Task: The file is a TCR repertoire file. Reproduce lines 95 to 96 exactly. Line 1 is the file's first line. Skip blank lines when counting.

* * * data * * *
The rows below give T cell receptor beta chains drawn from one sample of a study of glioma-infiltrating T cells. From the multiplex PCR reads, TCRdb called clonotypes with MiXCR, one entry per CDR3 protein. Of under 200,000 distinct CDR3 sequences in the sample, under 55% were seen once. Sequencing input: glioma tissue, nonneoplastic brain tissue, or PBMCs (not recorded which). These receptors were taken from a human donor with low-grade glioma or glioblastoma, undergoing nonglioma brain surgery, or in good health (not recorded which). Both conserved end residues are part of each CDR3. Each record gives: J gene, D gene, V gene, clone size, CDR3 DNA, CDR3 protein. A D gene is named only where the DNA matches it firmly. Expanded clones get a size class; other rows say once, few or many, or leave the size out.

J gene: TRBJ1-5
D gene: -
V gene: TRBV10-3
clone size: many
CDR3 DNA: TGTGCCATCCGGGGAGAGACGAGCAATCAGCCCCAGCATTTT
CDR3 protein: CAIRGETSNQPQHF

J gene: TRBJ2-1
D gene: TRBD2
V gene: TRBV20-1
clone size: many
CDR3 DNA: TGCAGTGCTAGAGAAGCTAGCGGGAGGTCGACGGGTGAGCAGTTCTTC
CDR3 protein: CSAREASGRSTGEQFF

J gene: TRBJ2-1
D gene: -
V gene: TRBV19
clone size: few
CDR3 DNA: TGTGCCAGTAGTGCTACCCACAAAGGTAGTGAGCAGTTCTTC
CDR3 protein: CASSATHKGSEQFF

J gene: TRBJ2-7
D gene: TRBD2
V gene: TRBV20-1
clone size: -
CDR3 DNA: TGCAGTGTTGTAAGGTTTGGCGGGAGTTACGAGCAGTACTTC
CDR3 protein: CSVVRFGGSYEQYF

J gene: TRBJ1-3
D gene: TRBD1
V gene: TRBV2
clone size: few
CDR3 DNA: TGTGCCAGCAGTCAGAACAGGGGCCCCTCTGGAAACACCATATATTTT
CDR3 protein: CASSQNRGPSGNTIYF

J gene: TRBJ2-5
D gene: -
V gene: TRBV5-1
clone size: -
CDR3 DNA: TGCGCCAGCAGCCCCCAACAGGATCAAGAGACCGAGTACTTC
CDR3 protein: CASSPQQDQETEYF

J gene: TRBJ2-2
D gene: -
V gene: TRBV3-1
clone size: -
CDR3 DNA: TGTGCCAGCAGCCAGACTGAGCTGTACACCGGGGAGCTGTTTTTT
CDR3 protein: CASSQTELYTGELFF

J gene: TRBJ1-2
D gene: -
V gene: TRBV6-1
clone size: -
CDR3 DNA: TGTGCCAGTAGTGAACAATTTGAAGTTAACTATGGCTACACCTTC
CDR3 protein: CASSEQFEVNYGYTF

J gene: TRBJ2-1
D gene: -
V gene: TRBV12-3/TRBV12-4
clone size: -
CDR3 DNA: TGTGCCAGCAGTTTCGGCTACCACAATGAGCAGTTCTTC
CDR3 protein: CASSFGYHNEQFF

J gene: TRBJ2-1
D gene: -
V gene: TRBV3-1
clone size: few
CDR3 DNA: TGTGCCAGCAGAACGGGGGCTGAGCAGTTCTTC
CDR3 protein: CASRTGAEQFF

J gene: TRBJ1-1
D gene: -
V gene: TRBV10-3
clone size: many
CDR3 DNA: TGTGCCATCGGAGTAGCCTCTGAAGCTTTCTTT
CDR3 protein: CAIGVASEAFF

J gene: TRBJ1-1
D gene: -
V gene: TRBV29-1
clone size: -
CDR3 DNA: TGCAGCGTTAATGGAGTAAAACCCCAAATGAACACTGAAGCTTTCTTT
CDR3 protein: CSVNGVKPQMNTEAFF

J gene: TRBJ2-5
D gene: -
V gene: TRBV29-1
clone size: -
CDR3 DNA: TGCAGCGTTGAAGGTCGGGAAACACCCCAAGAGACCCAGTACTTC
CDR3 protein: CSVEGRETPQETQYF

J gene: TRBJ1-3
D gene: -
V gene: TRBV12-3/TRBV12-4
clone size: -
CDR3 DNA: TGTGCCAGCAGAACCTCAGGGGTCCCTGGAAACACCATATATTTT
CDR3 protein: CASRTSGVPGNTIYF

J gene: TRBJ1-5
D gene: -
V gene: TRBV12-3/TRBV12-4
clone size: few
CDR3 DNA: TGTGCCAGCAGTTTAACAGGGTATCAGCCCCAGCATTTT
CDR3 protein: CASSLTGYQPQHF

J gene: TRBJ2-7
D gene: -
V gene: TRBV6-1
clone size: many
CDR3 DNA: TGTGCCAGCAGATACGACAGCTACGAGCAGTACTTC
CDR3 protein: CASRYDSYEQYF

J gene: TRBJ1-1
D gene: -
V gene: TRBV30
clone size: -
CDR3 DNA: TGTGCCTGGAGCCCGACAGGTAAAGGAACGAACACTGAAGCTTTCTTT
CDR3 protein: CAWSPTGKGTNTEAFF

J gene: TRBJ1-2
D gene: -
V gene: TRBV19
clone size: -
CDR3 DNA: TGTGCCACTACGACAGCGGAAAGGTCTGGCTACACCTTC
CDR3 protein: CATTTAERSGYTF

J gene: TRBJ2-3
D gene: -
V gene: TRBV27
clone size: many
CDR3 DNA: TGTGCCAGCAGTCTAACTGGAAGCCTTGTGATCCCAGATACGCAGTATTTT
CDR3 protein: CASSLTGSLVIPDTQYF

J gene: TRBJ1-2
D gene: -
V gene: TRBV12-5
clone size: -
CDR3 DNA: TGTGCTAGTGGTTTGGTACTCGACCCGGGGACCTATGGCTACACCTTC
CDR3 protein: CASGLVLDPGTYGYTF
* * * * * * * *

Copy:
clone size: many
CDR3 DNA: TGTGCCAGCAGATACGACAGCTACGAGCAGTACTTC